Gratuity schemes are not subject to any investment restrictions and can therefore invest in higher return assets. European pension schemes have been forced to invest in fixed income assets and this has meant that scheme assets have not kept up with liability growth. This has increased the burden on employers to make large contributions to fill the funding gap.
End of service schemes can utilise higher return assets to reduce the levels of funding required over the duration of the scheme. Many investors perceive that equities are higher risk than bonds but in the long term this is generally not the case.
In his 2017 letter to shareholders, Warren Buffett confirmed our own long-term analysis of the returns generated by diversified portfolios of stocks and bonds between 1871 and 2017, namely that it is a mistake for investors with long-term horizons to think that a portfolio of bonds is lower “risk” than a diverse portfolio of equities.
In Buffet’s own words: “I want to quickly acknowledge that in any upcoming day, week or even year, stocks will be riskier – far riskier – than short-term US bonds. As an investor’s investment horizon lengthens, however, a diversified portfolio of US equities becomes progressively less risky than bonds, assuming that the stocks are purchased at a sensible multiple of earnings relative to then-prevailing interest rates.”
Over the long term, a diversified portfolio of equities has been shown to grow at about seven to eight percent per annum. This generally accepted figure is derived from adding forecast economic growth to the inflation rate to get nominal GDP growth and then adding dividend returns.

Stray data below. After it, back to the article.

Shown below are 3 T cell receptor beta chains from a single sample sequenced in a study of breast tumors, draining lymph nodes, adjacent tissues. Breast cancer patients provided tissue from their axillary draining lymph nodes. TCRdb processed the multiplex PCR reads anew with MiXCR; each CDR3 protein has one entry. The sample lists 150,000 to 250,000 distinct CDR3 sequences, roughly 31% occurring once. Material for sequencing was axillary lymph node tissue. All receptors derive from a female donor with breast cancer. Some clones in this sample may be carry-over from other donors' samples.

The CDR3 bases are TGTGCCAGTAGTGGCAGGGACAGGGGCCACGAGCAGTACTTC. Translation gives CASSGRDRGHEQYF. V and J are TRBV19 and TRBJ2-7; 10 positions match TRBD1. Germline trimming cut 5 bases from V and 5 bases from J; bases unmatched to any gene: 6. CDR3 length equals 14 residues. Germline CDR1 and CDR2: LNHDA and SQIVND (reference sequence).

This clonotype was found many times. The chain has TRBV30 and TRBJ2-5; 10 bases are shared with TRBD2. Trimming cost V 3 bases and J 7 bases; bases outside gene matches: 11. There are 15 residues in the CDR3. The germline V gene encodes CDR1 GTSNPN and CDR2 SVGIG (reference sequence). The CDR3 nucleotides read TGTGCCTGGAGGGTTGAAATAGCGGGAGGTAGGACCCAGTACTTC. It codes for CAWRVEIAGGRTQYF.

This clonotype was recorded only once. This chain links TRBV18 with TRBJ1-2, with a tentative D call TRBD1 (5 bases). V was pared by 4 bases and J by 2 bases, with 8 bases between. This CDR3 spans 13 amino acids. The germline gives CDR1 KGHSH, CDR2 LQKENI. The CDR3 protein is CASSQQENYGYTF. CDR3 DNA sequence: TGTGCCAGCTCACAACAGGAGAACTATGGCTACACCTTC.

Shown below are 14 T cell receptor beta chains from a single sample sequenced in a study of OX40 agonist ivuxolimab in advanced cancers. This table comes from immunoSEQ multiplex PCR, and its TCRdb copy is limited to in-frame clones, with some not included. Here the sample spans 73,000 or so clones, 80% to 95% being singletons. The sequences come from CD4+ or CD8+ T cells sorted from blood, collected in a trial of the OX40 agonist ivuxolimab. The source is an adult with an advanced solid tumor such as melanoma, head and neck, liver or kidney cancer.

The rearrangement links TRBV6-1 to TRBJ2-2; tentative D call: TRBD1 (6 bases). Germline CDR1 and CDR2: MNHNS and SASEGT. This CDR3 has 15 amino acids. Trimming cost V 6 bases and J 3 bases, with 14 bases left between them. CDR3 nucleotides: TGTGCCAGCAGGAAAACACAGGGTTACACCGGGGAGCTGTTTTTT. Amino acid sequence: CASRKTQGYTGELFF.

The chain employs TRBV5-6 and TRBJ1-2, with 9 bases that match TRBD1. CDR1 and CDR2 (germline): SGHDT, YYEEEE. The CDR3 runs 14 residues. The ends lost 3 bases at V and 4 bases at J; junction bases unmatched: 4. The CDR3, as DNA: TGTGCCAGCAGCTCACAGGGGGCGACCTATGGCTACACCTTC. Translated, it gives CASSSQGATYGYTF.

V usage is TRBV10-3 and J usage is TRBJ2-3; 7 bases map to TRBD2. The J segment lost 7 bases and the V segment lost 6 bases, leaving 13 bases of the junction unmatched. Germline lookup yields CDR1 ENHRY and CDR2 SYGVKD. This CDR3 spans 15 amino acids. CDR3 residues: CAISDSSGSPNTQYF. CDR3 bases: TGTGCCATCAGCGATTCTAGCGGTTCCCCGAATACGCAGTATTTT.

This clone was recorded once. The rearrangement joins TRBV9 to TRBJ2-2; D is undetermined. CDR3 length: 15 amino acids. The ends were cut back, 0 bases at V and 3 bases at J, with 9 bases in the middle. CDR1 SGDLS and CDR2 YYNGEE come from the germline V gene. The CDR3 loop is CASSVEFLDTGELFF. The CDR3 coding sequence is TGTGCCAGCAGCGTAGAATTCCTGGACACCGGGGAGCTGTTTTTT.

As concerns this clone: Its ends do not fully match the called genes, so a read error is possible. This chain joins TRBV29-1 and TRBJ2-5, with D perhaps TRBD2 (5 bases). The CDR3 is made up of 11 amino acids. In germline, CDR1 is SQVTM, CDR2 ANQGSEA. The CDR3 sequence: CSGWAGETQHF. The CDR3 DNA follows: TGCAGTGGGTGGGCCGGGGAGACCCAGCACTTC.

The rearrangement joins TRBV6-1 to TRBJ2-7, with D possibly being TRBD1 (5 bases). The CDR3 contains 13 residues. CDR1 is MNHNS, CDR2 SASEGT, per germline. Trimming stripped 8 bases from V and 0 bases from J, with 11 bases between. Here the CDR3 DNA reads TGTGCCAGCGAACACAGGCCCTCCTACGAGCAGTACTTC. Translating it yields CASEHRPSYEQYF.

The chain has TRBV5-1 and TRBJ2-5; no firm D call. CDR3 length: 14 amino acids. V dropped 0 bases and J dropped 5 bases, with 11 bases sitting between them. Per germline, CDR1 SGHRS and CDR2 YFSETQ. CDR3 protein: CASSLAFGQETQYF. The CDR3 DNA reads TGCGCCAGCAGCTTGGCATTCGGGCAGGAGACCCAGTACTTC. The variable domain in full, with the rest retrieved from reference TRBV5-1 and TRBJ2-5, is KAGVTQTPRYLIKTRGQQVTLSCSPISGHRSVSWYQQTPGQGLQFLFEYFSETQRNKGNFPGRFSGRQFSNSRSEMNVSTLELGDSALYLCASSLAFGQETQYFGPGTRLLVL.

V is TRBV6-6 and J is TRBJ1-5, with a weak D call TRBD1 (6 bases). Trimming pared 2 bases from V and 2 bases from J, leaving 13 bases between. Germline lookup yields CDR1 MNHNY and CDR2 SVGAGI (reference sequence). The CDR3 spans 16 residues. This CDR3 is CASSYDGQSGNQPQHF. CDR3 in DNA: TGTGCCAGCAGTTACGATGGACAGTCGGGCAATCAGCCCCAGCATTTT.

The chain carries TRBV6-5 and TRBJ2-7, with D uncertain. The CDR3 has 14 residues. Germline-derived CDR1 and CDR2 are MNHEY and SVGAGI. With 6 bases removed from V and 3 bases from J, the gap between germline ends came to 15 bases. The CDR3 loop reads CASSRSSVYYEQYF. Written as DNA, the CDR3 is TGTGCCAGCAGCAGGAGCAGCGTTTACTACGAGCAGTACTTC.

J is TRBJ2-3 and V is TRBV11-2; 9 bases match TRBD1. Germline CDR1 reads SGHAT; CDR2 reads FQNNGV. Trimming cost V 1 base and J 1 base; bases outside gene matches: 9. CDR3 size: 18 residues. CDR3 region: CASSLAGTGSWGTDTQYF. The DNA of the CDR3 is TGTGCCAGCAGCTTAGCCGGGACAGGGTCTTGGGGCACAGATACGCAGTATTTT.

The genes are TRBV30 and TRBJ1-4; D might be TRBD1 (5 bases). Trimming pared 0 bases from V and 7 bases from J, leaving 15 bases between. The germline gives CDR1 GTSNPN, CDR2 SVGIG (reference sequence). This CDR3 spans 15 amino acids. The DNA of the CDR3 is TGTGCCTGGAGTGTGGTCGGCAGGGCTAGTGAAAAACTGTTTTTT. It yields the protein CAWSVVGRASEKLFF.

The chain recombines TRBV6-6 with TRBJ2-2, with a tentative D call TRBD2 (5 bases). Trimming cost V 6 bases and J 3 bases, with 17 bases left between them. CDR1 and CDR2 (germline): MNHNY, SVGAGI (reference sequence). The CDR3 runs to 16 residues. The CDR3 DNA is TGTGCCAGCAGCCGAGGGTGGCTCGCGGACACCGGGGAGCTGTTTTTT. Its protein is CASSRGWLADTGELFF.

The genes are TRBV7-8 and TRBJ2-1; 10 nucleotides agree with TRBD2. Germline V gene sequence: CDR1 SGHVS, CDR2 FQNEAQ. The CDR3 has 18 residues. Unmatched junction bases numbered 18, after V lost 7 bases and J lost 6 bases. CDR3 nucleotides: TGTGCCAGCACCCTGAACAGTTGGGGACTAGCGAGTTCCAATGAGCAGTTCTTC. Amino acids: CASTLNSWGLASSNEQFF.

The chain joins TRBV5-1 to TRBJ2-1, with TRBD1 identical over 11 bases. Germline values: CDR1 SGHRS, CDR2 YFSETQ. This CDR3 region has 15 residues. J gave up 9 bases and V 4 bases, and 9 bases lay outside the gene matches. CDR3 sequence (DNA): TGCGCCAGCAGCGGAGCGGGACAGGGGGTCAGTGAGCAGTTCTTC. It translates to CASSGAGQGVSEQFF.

GDP can be expected to grow at an annual rate of about three percent over the long term, and inflation of two to three percent, would push nominal GDP growth to five to six percent. In the long term, a diverse portfolio of equities should rise at that rate and dividend payments will boost total returns to seven to eight percent.
The table below shows how increasing investment returns reduces the percentage of the annual increase in gratuity liability that the employer needs to fund.
The total expense ratio (TER) of a gratuity scheme is a key measure. By far the largest component of the TER is investment management and associated fees. Investment management fees have a compounding impact on the value of the assets of the scheme. In other words, a gratuity scheme doesn’t just pay the fees, its value is reduced by the lost growth in subsequent years on the excessive fees.
For example, if the scheme invested AED5m, and the investments grew by six percent a year for 15 years and had no annual costs, it would be worth about AED12m. In contrast, if the scheme suffered annual costs of two percent it would only be worth AED9m – a 25 percent reduction in total value.
Professional gratuity scheme administrators can use their institutional buying power to negotiate lower fees for their clients. In our experience, the TER of a scheme should be less than one percent and the larger schemes have TERs of 0.7 percent or less. Lower TERs mean the scheme assets grow quicker and the employer can make lower contributions or increase the benefits payable.
By taking a long-term view of their gratuity liabilities, an employer can significantly reduce the cost of funding them and at the same time provide security for their employees. If an employer is willing to implement a more creative gratuity funding solution, they can motivate and retain key members of staff.